16 November 2021
Jennifer Maloney Source: The Wall Streets Journal
Company behind the most popular e-cigarette among teens has sidestepped FDA jurisdiction by reformulating products with synthetic nicotine
North Carolina’s attorney general is launching an investigation into Puff Bar, placing new scrutiny on the e-cigarette that has unseated Juul as the most popular vaping brand among children and teens.
The probe is part of the state’s broader inquiry into the e-cigarette industry, including manufacturers, distributors and retailers who sell near North Carolina schools, said North Carolina Attorney General Josh Stein.
“We’re concerned that the vacuum that has been created by Juul now following the rules of the road is being filled by other companies, and Puff Bar being one of the most significant,” Mr. Stein, a Democrat, said in an interview Tuesday. He said his investigation would examine Puff Bar’s business model and business practices “to ensure that they are in compliance with the law and not contributing to widespread teen vaping.”
Lawmakers, regulators and public-health groups began raising concerns about Puff Bar last year when the use of its fruity, disposable vaporizers soared among young people. Federal regulators tried to force Puff Bar’s products off the U.S. market. But the brand earlier this year reformulated its e-cigarettes, replacing tobacco-derived nicotine with synthetic nicotine in a move that company executives said was intended to place the vaporizers outside the Food and Drug Administration’s jurisdiction.
Puff Bar didn’t immediately respond to requests for comment Tuesday.
The company’s co-CEOs, Patrick Beltran and Nick Minas, told The Wall Street Journal last month that they were doing everything they could to prevent underage use of their products. They said the rise of youth vaping was the result of lax enforcement of smoke shops that they said are selling e-cigarettes to minors. They added that counterfeiters have contributed to the problem by flooding the market with Puff Bar fakes.
Puff Bar’s vaporizers are similar in shape to the market-leading e-cigarettes sold by Juul Labs Inc., but Puff Bars are disposable and come in a wider array of flavors, including watermelon, lemon ice and blue razz. They are sold online and in stores for as little as $9 apiece.
Some 26% of high-school e-cigarette users said they used Puff Bar, according to a federal survey conducted earlier this year. Among middle-school vapers, 30% reported that their usual brand was Puff Bar.
In addition to Mr. Stein’s investigation, Puff Bar faces a probe announced last week by the U.S. House Oversight Committee’s Subcommittee on Economic and Consumer Policy. And the FDA has said it is looking into whether it can assert jurisdiction over Puff Bar and other e-cigarette makers that are now saying they use synthetic nicotine.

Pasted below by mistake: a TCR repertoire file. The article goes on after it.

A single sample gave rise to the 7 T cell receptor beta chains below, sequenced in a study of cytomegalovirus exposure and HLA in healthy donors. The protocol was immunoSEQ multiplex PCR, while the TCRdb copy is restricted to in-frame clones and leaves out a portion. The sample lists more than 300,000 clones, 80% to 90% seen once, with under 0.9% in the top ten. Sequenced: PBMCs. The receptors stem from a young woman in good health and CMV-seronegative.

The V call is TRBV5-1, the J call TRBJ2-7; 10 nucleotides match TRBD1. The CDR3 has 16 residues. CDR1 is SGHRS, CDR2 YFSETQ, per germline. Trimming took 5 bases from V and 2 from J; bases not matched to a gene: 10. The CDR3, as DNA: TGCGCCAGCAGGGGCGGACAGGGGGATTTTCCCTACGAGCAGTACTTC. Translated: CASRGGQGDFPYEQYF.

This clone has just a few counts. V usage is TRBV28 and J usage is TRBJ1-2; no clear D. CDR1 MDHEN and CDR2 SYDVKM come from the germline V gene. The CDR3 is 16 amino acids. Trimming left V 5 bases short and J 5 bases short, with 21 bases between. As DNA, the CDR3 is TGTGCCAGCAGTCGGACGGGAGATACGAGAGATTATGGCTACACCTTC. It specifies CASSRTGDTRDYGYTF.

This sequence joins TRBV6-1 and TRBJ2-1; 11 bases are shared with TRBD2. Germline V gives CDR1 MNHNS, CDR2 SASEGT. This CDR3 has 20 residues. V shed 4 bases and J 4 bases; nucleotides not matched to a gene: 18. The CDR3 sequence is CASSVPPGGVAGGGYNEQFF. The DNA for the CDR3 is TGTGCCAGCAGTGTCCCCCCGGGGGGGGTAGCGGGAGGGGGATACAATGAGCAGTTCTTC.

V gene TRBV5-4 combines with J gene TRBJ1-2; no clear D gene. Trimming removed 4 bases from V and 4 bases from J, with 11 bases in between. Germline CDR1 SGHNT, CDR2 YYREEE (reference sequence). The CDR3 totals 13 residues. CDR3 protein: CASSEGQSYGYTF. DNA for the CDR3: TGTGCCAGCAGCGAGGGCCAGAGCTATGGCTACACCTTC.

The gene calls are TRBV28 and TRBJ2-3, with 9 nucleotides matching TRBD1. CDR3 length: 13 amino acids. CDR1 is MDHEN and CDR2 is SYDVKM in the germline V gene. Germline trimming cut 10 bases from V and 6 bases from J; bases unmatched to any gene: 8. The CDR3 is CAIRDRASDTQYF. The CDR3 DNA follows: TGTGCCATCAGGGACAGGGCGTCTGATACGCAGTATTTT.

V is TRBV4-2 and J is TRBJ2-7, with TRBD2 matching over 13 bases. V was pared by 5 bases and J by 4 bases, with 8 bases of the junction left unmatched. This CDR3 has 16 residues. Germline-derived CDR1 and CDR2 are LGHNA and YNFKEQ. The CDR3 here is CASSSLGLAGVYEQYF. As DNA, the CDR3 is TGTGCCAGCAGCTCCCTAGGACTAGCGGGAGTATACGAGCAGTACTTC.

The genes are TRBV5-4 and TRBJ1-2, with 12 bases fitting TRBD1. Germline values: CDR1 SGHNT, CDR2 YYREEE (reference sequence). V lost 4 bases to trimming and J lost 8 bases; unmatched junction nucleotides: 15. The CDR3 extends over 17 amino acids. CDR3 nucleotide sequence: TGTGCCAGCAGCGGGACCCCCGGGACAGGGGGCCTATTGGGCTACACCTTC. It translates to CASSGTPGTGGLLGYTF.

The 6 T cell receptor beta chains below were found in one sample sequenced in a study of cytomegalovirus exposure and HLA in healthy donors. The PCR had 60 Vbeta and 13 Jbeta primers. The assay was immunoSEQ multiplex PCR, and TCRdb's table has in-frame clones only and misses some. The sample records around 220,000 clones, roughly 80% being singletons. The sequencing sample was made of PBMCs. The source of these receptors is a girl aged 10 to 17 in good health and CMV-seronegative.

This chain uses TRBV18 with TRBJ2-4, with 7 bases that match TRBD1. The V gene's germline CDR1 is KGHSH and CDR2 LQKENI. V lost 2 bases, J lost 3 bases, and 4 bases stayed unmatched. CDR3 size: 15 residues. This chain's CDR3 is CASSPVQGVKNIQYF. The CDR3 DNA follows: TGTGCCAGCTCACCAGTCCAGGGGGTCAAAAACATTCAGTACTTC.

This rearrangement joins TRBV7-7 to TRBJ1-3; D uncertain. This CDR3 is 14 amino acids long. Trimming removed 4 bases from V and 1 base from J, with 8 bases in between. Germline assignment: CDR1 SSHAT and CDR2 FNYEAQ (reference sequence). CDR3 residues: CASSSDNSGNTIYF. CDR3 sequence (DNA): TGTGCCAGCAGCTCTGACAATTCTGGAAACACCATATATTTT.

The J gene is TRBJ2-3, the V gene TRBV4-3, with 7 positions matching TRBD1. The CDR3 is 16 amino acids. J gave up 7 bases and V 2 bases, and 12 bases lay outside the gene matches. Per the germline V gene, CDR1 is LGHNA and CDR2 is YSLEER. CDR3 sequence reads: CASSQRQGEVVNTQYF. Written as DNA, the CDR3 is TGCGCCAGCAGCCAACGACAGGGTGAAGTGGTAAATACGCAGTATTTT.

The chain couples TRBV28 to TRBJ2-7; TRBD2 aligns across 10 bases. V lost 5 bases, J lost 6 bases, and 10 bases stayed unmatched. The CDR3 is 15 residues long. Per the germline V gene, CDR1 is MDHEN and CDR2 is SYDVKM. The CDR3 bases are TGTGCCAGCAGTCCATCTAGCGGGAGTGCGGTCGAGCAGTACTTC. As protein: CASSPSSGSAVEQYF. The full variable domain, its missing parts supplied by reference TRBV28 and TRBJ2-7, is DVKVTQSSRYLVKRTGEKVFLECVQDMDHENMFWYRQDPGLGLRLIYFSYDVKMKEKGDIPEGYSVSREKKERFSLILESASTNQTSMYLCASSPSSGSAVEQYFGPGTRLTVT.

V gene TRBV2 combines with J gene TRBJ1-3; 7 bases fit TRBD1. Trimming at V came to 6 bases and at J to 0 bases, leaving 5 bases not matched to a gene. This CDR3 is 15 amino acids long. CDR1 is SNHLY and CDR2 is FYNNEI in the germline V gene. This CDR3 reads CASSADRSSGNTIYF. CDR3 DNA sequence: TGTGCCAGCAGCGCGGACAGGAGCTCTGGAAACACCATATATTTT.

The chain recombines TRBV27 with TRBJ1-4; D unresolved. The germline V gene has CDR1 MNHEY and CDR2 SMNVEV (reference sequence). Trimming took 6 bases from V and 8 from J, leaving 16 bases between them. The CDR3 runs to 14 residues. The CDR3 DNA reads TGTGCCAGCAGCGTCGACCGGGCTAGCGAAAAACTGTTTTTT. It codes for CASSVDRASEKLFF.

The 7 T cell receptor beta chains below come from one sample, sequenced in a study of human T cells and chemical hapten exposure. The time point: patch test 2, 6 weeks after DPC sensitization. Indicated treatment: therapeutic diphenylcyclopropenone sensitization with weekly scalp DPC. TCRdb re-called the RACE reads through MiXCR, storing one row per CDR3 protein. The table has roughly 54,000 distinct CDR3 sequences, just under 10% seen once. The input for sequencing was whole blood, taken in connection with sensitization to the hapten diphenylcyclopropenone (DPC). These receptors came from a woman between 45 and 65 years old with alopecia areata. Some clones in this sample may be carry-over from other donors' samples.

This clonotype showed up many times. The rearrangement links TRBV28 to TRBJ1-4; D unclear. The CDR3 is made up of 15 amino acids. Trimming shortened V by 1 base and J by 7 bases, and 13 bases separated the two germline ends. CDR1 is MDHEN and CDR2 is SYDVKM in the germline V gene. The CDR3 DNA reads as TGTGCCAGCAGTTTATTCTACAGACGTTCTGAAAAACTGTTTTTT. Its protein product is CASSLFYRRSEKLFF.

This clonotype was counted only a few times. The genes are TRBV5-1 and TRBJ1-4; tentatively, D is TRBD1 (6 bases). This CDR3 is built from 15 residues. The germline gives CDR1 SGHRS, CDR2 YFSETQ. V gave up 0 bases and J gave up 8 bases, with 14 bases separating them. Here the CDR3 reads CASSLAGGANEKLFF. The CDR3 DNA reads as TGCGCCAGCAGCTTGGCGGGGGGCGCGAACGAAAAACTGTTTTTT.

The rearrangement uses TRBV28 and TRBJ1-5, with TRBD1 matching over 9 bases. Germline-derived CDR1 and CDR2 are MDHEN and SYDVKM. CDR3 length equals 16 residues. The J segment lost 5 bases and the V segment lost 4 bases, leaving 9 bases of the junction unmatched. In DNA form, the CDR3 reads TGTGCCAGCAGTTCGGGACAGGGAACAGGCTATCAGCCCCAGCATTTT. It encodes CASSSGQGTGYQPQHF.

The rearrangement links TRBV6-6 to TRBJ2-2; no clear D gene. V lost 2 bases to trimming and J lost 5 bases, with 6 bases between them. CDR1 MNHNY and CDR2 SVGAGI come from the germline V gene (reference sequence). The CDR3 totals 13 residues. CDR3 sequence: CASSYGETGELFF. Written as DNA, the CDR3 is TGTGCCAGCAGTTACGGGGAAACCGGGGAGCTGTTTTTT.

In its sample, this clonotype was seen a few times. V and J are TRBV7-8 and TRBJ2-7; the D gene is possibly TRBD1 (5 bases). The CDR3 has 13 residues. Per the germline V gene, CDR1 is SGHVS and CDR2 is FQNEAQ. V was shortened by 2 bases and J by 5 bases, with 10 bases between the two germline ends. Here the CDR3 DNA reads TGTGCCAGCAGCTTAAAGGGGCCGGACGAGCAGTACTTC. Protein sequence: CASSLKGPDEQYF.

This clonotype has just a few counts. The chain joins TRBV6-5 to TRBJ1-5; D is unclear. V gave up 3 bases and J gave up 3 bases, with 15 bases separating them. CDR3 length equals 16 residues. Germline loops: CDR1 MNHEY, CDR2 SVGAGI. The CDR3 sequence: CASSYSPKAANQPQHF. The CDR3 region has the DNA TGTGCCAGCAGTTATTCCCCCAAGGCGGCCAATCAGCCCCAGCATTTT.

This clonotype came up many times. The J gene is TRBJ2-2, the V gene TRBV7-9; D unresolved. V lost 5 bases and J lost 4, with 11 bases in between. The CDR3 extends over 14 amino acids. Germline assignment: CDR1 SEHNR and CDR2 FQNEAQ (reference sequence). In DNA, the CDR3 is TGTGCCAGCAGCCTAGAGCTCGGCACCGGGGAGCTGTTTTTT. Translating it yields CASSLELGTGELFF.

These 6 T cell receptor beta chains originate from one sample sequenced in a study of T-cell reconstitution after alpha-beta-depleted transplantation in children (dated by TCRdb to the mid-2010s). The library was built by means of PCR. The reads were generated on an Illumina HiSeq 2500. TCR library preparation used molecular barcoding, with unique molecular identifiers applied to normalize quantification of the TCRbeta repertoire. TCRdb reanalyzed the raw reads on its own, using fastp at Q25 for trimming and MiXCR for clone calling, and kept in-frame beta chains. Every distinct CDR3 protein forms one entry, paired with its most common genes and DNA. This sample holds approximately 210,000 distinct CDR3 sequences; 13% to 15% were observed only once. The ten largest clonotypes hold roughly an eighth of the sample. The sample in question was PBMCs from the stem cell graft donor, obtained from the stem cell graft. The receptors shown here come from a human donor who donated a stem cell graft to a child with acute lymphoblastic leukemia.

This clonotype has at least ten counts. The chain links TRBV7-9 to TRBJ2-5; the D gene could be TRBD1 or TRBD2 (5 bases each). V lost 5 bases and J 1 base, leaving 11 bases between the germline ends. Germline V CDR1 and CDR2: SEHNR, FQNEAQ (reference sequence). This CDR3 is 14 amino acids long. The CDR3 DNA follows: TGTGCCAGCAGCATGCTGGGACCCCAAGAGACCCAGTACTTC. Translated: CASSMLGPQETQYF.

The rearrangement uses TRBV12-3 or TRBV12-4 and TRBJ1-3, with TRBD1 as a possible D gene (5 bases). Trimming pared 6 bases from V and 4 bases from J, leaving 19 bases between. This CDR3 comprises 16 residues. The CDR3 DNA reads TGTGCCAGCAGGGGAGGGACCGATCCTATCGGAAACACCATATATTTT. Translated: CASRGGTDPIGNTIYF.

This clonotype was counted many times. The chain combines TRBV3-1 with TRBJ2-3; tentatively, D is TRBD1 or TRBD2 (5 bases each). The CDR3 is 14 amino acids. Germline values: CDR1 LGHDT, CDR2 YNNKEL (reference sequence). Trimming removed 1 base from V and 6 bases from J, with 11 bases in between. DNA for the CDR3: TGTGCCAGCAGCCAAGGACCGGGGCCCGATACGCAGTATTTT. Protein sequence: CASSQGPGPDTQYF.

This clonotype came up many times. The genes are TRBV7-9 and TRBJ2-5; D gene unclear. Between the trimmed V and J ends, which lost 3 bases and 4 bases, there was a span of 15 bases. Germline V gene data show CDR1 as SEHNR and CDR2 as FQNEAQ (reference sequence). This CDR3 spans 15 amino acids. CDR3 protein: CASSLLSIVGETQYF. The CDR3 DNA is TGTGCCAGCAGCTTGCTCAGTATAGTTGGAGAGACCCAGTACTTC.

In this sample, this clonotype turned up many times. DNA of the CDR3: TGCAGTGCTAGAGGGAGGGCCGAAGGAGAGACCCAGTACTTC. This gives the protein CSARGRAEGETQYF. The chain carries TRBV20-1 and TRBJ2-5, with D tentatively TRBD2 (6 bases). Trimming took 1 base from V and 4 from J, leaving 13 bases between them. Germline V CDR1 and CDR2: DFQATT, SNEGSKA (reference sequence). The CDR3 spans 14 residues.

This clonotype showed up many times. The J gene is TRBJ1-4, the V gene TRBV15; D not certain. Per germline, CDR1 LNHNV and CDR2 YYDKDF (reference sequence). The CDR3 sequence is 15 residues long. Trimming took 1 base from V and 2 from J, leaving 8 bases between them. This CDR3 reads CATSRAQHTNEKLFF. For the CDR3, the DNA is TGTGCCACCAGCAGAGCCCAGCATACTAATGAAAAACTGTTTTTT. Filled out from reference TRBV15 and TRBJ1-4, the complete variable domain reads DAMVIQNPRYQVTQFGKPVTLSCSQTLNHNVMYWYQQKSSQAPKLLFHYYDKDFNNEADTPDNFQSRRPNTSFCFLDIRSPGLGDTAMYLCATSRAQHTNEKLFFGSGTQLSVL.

Juul was the most-used brand among children and teens for several years. Its popularity among young people dropped after it halted sales of its sweet and fruity flavors and took other steps to prevent use of its products among youths. Juul Labs in June agreed to pay North Carolina $40 million to settle a lawsuit brought by Mr. Stein, alleging that the e-cigarette maker had targeted underage users. Juul didn’t admit wrongdoing as part of the settlement.
Mr. Stein said Tuesday that he was filing a new, separate lawsuit against Juul’s co-founders, James Monsees and Adam Bowen, who weren’t covered in the settlement. They didn’t immediately respond to requests for comment.
In February 2020, the FDA implemented new restrictions to curb youth vaping, barring sweet and fruity flavors in reusable e-cigarettes such as Juul. Those restrictions didn’t apply to disposable devices like Puff Bar.
In July of last year, Puff Bar halted its sales shortly before the FDA ordered the brand’s products off the market, saying they hadn’t been authorized by the agency.
Puff Bar resumed sales on its website in February, saying it had changed its e-cigarettes’ ingredients. The FDA regulates tobacco products and smoking-cessation devices such as nicotine gum; synthetic-nicotine vaporizers don’t fall under its purview.
Mitch Zeller, director of the FDA’s Center for Tobacco Products, speaking at a tobacco industry conference Tuesday, said that he was concerned about e-cigarette makers that had switched to synthetic nicotine to avoid the agency’s oversight.
“We are concerned about what this means for product regulation, for the public health, and with a product like Puff Bar proudly proclaiming its use of synthetic nicotine, being the No. 1 brand for kids,” he said.